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Disclosure Policies in Inspection Programs: The Role of Specific Deterrence

Makofske, Matthew (2020): Disclosure Policies in Inspection Programs: The Role of Specific Deterrence.

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Abstract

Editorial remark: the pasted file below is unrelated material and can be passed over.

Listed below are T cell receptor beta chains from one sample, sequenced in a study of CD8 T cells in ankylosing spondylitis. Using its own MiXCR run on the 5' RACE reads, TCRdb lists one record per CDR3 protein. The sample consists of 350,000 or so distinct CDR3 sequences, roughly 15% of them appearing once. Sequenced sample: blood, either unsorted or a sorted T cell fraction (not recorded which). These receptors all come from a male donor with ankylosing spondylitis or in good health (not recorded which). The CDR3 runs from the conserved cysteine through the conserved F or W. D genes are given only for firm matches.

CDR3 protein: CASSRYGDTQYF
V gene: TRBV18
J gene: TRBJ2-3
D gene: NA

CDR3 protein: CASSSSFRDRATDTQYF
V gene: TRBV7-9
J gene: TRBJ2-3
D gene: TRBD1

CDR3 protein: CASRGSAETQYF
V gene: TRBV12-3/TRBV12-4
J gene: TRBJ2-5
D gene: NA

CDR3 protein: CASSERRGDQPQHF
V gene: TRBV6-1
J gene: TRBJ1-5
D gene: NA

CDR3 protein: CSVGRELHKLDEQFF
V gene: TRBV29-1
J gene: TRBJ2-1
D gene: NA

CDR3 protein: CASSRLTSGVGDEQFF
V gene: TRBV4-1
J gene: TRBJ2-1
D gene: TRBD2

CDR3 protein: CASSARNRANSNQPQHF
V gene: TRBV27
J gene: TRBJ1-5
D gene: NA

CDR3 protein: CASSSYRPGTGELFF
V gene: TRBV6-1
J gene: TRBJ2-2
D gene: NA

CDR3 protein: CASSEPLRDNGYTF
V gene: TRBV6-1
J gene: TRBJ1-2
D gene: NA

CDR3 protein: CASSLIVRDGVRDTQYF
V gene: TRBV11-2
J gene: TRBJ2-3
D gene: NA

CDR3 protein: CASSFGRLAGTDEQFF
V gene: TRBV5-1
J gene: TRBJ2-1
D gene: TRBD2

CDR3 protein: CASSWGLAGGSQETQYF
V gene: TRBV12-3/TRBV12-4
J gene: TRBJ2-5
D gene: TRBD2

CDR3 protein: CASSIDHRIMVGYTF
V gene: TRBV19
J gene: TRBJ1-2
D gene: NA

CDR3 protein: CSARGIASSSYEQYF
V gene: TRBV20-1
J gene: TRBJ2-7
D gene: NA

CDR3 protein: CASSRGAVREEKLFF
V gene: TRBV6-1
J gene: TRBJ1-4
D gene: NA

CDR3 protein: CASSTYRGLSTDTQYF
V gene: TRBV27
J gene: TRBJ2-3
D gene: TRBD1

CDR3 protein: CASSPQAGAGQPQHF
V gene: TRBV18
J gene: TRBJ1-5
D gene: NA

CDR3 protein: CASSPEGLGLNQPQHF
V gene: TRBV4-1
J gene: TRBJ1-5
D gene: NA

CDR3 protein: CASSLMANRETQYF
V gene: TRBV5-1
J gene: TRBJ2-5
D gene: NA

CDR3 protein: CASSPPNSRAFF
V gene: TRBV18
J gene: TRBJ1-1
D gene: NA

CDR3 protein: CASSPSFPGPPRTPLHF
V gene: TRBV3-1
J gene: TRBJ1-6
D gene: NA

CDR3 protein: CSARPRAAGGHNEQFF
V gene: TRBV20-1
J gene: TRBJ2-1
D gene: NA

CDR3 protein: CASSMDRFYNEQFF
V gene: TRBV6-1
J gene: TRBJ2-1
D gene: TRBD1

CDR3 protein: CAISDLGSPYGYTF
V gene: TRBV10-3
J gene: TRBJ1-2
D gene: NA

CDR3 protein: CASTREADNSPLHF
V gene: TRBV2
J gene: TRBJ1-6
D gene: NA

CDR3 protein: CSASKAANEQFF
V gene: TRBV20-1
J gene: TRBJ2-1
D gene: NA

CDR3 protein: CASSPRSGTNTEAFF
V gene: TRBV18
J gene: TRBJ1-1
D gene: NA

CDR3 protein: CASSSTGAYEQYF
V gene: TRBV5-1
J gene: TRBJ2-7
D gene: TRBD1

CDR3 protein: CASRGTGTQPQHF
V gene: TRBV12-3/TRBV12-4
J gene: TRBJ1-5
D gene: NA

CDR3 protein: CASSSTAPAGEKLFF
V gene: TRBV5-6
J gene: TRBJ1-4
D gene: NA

In inspection programs, policies of disclosing inspection performance promote greater compliance via general deterrence—i.e., by increasing the expected cost of regulatory violations. Yet, despite their growing popularity as regulatory aids, an unexamined matter is how specific deterrence—deterrence that follows from receiving punishment—might influence the effectiveness of disclosure policies. In Las Vegas, Nevada, food-service health inspections are scored numerically. Using a simple grading scale, scores are then coarsened into letter grades which restaurants must prominently display. There is, however, a wrinkle to this grading scale: establishments committing the same violation in consecutive inspections are downgraded one letter. By virtue of this downgrade rule, punishment assignment varies among identically scored inspections. Relative to establishments with identical sequences of prior inspection scores, I find that restaurants are assessed 17-27% fewer demerits following a downgrade. This substantial specific deterrence effect has important implications for the design of disclosure policies; particularly, regarding the coarsening of numeric scores into letter grades.

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